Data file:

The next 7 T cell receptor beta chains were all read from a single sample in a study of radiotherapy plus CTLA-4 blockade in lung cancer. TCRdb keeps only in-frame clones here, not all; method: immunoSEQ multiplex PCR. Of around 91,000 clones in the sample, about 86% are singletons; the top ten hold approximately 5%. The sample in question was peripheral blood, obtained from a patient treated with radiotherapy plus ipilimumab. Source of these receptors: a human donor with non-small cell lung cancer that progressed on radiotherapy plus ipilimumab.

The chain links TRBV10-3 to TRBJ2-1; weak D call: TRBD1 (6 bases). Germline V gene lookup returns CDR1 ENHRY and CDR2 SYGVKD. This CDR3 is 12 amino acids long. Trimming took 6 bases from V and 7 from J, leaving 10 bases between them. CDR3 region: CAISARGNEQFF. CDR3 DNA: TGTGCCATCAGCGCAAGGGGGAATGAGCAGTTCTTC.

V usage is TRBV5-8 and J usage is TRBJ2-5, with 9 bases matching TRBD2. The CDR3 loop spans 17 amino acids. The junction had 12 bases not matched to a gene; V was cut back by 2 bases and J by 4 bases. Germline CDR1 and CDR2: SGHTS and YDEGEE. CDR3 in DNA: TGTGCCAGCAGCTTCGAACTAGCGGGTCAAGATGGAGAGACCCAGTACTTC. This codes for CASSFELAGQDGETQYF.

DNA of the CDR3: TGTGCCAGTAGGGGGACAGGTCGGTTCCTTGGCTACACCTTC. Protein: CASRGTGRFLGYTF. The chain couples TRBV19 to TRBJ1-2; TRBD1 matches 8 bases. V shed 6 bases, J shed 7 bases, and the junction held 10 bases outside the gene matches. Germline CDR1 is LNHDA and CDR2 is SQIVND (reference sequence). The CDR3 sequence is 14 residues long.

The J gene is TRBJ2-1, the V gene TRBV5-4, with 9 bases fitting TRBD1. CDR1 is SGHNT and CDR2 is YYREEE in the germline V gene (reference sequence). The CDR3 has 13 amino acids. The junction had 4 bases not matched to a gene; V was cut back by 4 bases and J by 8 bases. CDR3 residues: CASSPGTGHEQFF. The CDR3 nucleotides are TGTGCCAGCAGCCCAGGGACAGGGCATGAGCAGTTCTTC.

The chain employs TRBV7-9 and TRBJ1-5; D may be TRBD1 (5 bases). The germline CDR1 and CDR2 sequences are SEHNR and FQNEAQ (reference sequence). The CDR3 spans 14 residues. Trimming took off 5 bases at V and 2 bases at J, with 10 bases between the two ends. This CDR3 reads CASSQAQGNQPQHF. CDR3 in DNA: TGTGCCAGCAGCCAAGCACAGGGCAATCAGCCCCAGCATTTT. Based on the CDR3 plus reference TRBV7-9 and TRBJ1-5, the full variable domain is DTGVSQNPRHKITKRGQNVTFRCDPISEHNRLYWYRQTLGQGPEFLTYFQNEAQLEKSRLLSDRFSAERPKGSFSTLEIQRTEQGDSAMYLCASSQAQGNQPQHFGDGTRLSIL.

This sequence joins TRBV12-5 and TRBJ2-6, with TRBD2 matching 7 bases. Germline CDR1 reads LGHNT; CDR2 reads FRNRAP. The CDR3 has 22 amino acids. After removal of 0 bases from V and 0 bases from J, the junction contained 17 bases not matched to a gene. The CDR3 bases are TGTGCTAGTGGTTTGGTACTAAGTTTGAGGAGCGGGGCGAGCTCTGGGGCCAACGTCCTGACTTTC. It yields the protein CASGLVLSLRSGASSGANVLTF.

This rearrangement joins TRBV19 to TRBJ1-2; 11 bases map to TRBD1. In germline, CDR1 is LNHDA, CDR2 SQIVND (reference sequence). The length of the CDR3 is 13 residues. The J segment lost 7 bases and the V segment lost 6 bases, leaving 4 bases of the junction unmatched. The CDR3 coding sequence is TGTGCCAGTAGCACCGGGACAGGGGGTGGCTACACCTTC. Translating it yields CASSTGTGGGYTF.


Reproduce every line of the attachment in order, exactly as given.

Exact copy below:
The next 7 T cell receptor beta chains were all read from a single sample in a study of radiotherapy plus CTLA-4 blockade in lung cancer. TCRdb keeps only in-frame clones here, not all; method: immunoSEQ multiplex PCR. Of around 91,000 clones in the sample, about 86% are singletons; the top ten hold approximately 5%. The sample in question was peripheral blood, obtained from a patient treated with radiotherapy plus ipilimumab. Source of these receptors: a human donor with non-small cell lung cancer that progressed on radiotherapy plus ipilimumab.

The chain links TRBV10-3 to TRBJ2-1; weak D call: TRBD1 (6 bases). Germline V gene lookup returns CDR1 ENHRY and CDR2 SYGVKD. This CDR3 is 12 amino acids long. Trimming took 6 bases from V and 7 from J, leaving 10 bases between them. CDR3 region: CAISARGNEQFF. CDR3 DNA: TGTGCCATCAGCGCAAGGGGGAATGAGCAGTTCTTC.

V usage is TRBV5-8 and J usage is TRBJ2-5, with 9 bases matching TRBD2. The CDR3 loop spans 17 amino acids. The junction had 12 bases not matched to a gene; V was cut back by 2 bases and J by 4 bases. Germline CDR1 and CDR2: SGHTS and YDEGEE. CDR3 in DNA: TGTGCCAGCAGCTTCGAACTAGCGGGTCAAGATGGAGAGACCCAGTACTTC. This codes for CASSFELAGQDGETQYF.

DNA of the CDR3: TGTGCCAGTAGGGGGACAGGTCGGTTCCTTGGCTACACCTTC. Protein: CASRGTGRFLGYTF. The chain couples TRBV19 to TRBJ1-2; TRBD1 matches 8 bases. V shed 6 bases, J shed 7 bases, and the junction held 10 bases outside the gene matches. Germline CDR1 is LNHDA and CDR2 is SQIVND (reference sequence). The CDR3 sequence is 14 residues long.

The J gene is TRBJ2-1, the V gene TRBV5-4, with 9 bases fitting TRBD1. CDR1 is SGHNT and CDR2 is YYREEE in the germline V gene (reference sequence). The CDR3 has 13 amino acids. The junction had 4 bases not matched to a gene; V was cut back by 4 bases and J by 8 bases. CDR3 residues: CASSPGTGHEQFF. The CDR3 nucleotides are TGTGCCAGCAGCCCAGGGACAGGGCATGAGCAGTTCTTC.

The chain employs TRBV7-9 and TRBJ1-5; D may be TRBD1 (5 bases). The germline CDR1 and CDR2 sequences are SEHNR and FQNEAQ (reference sequence). The CDR3 spans 14 residues. Trimming took off 5 bases at V and 2 bases at J, with 10 bases between the two ends. This CDR3 reads CASSQAQGNQPQHF. CDR3 in DNA: TGTGCCAGCAGCCAAGCACAGGGCAATCAGCCCCAGCATTTT. Based on the CDR3 plus reference TRBV7-9 and TRBJ1-5, the full variable domain is DTGVSQNPRHKITKRGQNVTFRCDPISEHNRLYWYRQTLGQGPEFLTYFQNEAQLEKSRLLSDRFSAERPKGSFSTLEIQRTEQGDSAMYLCASSQAQGNQPQHFGDGTRLSIL.

This sequence joins TRBV12-5 and TRBJ2-6, with TRBD2 matching 7 bases. Germline CDR1 reads LGHNT; CDR2 reads FRNRAP. The CDR3 has 22 amino acids. After removal of 0 bases from V and 0 bases from J, the junction contained 17 bases not matched to a gene. The CDR3 bases are TGTGCTAGTGGTTTGGTACTAAGTTTGAGGAGCGGGGCGAGCTCTGGGGCCAACGTCCTGACTTTC. It yields the protein CASGLVLSLRSGASSGANVLTF.

This rearrangement joins TRBV19 to TRBJ1-2; 11 bases map to TRBD1. In germline, CDR1 is LNHDA, CDR2 SQIVND (reference sequence). The length of the CDR3 is 13 residues. The J segment lost 7 bases and the V segment lost 6 bases, leaving 4 bases of the junction unmatched. The CDR3 coding sequence is TGTGCCAGTAGCACCGGGACAGGGGGTGGCTACACCTTC. Translating it yields CASSTGTGGGYTF.